Happy Friday! 💃 Here's what everyone's been talking about this week...

YouTube is still profiting from misinformation

As news anchor Brad Smith put it, Rudy was "melting like a chocolate sundae on a summer day" throughout the stream yesterday, as he spouted a confusing web of conspiracy theories. Throughout the stream, YouTube allowed users to pay money to join in and spread their unfounded conspiracy theories in the live chats on videos...and, of course, YouTube profited from it.

Users have been able to do this since back in 2017 when YouTube released its Super Chats and Super Stickers feature that allowed viewers to pay money to the platform for the privilege of pinning comments at the top of comment boxes during livestreams. Around 70% of the fee goes to the person who owns the channel, and the remaining 30% goes to YouTube.

A report by the New York Times revealed that election misinformation often evaded YouTube's efforts to stop it.

Some of the pinned comments, as reported by VICE, included:


“California Voter Fraud. Our elections are rigged. Illegals, & dead voting, Republican ballots never sent, some tossed. Never counted"

"Hope you all saw Crowder's latest revelations. Over 170,000 unregistered voters voted in Michigan!"

In other news, YouTube has also announced that it will start running ads on some creators' videos...but it won't give them a portion of the ad revenue because they're not big enough. Sounds...helpful.

Meanwhile, Zuckerberg and Dorsey were grilled over their moderation practices on Tuesday... 🔥

For the second time in two months, Zuckerberg and Dorsey testified before the Senate to defend themselves.

A significant portion of the discussion focused on how Facebook and Twitter carry out the process of moderating the content posted on their platforms, with over half of the questions asked focussing on content moderation.

Republican senators were particularly focused on how Twitter and Facebook could employ less moderation, while Democrats said that companies had not gone far enough to moderate content, and questioned how Facebook and Twitter could increase their moderation efforts around topics such as hate speech.

Both Republicans and Democrats agreed that Facebook and Twitter have enforced their policies inconsistently, and Zuckerberg and Dorsey agreed that reform around how content is moderated should be revisited.

Dorsey has also stated that Trump's Twitter account will lose special treatment once he leaves office, and that "if an account suddenly is not a world leader anymore, that particular policy goes away". Zuckerberg, on the other hand, has stated that Facebook's moderation of Trump's posts will not change when he leaves office.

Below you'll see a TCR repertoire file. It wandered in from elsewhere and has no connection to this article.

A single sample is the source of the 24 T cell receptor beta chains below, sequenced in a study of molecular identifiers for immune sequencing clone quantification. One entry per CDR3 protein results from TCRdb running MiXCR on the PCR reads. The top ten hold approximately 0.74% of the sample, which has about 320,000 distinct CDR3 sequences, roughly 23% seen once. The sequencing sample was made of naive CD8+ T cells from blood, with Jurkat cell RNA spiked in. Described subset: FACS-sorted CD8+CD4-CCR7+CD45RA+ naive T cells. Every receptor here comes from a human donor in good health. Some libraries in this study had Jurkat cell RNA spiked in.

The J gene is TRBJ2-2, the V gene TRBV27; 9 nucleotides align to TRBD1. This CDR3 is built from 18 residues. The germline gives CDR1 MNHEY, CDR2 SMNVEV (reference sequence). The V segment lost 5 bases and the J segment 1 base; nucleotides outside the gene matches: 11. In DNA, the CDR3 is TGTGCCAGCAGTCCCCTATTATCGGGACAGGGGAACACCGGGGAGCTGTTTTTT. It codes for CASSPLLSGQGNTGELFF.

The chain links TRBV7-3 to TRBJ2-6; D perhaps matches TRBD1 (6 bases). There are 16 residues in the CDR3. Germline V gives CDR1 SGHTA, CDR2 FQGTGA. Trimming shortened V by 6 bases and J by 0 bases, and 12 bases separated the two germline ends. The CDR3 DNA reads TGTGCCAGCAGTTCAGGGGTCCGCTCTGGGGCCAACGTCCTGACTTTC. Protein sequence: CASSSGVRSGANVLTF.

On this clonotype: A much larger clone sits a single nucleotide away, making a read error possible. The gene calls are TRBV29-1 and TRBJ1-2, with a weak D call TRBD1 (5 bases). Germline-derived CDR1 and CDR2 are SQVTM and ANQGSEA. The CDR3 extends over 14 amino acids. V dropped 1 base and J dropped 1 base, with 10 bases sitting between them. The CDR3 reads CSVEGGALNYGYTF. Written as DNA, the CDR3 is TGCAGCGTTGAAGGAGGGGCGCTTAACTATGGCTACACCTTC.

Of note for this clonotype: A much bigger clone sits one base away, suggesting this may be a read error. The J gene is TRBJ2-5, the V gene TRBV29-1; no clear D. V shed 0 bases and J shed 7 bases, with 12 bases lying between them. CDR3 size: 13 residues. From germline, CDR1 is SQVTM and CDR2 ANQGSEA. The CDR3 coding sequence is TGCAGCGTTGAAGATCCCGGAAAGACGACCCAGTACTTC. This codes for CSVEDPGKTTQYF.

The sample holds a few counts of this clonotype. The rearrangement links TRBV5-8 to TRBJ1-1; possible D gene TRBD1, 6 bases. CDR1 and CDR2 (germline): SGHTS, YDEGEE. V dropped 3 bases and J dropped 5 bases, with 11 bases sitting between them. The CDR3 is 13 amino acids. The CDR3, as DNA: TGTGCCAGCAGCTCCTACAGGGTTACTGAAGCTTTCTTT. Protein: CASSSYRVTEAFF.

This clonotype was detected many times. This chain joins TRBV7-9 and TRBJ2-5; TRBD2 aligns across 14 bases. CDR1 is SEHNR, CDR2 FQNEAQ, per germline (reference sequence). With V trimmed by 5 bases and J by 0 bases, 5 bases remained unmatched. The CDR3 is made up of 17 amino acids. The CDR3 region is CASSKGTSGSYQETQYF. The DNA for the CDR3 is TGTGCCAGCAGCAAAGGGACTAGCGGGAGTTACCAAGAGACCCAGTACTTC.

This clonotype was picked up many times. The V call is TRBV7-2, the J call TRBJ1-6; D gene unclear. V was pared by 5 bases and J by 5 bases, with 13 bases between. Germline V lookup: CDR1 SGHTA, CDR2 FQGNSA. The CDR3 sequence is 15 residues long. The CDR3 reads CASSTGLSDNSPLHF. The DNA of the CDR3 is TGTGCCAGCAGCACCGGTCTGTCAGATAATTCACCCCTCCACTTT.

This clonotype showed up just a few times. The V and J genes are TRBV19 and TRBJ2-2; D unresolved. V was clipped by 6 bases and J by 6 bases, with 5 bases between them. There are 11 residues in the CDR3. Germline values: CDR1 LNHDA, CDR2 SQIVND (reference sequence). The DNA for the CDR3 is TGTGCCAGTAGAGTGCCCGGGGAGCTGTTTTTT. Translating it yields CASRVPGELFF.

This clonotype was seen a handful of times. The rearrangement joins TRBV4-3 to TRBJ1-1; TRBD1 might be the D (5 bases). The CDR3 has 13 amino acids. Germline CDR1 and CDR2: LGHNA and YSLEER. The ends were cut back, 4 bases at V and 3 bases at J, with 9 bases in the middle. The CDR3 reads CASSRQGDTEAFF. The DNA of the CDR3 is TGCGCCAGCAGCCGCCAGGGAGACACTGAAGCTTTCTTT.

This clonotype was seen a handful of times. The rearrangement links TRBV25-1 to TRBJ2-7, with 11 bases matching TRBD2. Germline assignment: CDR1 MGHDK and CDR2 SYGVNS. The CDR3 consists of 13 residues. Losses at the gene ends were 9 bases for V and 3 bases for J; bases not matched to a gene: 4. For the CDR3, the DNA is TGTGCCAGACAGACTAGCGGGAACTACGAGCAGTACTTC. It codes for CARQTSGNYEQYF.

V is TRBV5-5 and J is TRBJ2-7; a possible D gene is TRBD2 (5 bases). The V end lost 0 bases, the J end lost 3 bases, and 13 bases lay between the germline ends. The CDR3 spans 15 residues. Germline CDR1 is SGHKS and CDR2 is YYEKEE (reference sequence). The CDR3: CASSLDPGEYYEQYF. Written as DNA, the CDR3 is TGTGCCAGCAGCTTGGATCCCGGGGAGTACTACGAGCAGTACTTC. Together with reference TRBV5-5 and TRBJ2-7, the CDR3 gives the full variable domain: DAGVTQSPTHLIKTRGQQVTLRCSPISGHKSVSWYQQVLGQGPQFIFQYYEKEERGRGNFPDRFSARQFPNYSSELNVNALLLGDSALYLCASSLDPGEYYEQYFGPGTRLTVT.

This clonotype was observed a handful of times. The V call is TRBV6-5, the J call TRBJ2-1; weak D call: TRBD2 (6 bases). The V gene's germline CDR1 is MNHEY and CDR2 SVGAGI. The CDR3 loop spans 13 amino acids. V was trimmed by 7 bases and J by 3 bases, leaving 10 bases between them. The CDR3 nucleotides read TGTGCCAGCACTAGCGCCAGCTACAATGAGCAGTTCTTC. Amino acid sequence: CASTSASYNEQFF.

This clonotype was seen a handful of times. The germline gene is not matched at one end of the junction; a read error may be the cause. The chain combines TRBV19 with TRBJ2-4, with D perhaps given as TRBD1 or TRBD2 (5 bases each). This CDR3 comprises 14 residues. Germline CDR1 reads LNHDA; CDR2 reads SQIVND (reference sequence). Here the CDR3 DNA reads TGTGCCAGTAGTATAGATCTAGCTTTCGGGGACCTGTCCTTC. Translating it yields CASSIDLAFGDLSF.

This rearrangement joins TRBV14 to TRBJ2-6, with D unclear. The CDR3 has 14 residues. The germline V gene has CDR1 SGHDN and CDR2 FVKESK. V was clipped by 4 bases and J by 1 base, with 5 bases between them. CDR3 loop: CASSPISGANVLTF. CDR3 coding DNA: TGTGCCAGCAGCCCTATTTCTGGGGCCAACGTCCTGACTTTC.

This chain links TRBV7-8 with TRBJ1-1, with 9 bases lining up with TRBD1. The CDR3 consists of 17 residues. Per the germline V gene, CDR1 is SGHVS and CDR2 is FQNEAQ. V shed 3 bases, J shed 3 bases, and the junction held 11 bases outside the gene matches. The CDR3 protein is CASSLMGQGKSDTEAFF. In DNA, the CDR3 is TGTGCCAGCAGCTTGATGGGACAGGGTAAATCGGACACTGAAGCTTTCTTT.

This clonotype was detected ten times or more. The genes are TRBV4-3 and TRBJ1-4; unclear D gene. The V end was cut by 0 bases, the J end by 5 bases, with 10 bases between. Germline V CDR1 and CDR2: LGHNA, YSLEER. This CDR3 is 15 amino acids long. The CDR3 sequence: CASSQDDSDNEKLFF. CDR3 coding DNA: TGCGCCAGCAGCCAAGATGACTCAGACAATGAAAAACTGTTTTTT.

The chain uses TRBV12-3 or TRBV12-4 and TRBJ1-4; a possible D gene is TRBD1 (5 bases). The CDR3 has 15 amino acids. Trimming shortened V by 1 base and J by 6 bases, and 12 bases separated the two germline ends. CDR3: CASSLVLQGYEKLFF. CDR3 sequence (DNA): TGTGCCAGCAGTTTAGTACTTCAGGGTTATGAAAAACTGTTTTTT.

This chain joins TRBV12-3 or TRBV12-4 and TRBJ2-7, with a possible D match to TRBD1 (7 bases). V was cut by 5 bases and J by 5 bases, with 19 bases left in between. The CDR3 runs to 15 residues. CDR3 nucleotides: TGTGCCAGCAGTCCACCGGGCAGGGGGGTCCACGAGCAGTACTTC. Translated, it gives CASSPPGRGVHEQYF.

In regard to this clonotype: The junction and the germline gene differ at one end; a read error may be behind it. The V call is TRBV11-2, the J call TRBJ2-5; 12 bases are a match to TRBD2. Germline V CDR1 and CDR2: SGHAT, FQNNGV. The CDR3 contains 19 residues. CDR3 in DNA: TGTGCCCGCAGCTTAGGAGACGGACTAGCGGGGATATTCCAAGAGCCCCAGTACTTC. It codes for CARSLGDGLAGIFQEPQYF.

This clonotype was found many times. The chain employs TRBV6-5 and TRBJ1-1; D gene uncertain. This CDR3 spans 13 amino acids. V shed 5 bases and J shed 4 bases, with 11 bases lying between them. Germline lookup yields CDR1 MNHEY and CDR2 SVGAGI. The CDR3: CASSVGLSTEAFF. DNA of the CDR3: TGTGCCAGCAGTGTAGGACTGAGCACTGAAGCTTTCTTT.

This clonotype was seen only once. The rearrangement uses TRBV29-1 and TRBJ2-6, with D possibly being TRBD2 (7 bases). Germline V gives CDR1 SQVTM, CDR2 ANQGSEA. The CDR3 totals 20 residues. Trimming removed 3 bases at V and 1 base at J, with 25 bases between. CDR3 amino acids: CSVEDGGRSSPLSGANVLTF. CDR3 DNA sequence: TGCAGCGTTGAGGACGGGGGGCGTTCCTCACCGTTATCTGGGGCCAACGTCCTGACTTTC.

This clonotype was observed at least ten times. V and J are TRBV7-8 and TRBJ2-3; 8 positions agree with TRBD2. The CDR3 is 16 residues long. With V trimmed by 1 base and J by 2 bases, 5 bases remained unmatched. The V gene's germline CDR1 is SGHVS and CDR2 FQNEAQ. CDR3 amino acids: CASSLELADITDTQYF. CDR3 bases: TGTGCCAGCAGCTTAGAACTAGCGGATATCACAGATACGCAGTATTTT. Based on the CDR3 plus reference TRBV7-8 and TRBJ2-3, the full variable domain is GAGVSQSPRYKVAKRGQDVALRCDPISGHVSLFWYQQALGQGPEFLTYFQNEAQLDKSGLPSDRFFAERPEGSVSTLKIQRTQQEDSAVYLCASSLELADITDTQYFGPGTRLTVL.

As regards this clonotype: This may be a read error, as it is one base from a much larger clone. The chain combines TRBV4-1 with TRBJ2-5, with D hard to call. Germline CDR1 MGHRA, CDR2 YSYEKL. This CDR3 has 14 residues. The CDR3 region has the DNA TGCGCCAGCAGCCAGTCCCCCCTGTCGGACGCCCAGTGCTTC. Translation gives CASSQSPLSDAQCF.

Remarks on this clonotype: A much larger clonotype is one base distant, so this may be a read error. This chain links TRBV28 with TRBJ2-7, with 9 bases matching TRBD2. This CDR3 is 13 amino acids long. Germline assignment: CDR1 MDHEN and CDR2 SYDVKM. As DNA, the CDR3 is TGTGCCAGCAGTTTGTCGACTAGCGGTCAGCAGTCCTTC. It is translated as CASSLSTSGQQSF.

Other big stories this week

  • Viral. Pig. Couch. -- A couple of times a year, a strange Craigslist scam keeps popping up advertising a...pig couch. It's particularly strange because it seems to be a different person each time. I did some digging by chatting Abbey, who has been following the pig couch scam for years. I managed to track down the pig couch artist, Pavia Burroughs, and even the current owner, Snort.

  • BuzzFeed acquired HuffPost. According to the Wall Street Journal, HuffPost's parent company, Verizon Media, has reached an agreement to sell the site to BuzzFeed. BuzzFeed News says it will remain a separate news organisation from HuffPost.

  • Silicon Valley capitalists are heading to Eastern Europe. Engineers and capital are checking out of Silicon Valley, and into Belarus, Serbia, Russia, Bulgaria, and other countries of Eastern Europe. The reason? To a large extent, it's the legacy of...the Soviet Union.

  • Gamers are bringing Jesus to Twitch. The COVID-19 pandemic means less people are going out, and more people are staying indoors playing video games. A group of Christian evangelists, known as God Mode Activated, have begun using streaming platforms to spread the gospel while playing Fortnite.

  • Japan Inc to begin experiments issuing digital Yen. More than 30 major Japanese firms will begin experiments next year towards issuing a common, private digital currency to promote digitalisation in Japan, as a result of a growing awareness of the need for Japan to catch up to rapid global advances in financial technology.

The best thing I found on the internet this week

Somehow, Pope Francis' Instagram account liked a very NSFW photo. It's unclear whether it was a bot service being paid to do social media engagement on the pope's behalf, or if the person managing the account messed up and thought they were liking the picture from their own account.

Irregardless, the best part was the model, Natalie Garibotto's, response.

She told Barstool Sports: "My mum may hate my ass pics but the pope be double-tapping."

Have a great weekend!

Today's newsletter was written by Aimee Pearcy.

Get in touch at [email protected]

Otherwise, see you next Friday!